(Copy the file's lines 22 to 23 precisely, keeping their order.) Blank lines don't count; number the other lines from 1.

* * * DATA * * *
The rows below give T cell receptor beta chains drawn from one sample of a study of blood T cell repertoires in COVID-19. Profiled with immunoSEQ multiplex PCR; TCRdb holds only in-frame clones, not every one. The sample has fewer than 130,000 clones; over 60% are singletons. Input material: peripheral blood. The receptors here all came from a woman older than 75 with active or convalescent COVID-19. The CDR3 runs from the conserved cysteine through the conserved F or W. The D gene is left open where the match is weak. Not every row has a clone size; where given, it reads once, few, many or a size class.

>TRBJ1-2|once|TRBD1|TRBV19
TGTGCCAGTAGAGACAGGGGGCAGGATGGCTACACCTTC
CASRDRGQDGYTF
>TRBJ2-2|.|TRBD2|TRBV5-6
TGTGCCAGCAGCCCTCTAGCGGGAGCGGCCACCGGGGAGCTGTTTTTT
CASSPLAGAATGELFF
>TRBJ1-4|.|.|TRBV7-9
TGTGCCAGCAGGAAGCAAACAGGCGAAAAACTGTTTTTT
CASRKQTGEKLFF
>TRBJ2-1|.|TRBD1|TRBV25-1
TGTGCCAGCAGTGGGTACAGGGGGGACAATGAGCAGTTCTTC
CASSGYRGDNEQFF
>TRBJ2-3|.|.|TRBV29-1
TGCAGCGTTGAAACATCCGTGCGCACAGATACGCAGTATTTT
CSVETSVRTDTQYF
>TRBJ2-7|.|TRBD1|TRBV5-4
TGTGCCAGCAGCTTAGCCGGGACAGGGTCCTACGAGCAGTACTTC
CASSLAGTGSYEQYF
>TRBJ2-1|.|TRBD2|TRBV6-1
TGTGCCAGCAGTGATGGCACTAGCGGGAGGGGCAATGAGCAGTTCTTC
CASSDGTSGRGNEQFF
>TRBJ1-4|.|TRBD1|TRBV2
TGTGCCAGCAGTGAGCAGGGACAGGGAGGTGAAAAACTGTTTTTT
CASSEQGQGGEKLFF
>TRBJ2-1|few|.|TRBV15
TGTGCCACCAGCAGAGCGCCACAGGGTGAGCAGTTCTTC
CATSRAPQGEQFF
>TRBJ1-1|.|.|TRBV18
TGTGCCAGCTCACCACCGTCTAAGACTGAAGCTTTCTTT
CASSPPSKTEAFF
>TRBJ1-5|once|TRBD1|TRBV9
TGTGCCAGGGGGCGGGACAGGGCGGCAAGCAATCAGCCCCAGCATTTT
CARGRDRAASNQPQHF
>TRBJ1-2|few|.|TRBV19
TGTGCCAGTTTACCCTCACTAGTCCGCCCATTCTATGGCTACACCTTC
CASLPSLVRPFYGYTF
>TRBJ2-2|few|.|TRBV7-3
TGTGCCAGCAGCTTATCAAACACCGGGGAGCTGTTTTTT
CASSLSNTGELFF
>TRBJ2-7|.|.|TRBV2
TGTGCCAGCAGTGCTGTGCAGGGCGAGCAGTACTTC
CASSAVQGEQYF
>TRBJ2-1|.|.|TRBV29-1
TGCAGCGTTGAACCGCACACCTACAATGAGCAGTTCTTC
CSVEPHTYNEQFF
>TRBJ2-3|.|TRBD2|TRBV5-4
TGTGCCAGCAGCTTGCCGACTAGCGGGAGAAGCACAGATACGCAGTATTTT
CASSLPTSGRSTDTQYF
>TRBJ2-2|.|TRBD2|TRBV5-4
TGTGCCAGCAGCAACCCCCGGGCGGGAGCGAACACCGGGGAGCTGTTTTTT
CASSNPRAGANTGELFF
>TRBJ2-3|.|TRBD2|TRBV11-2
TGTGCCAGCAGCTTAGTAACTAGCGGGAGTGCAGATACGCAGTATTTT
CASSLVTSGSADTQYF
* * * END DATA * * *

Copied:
CASSDGTSGRGNEQFF
>TRBJ1-4|.|TRBD1|TRBV2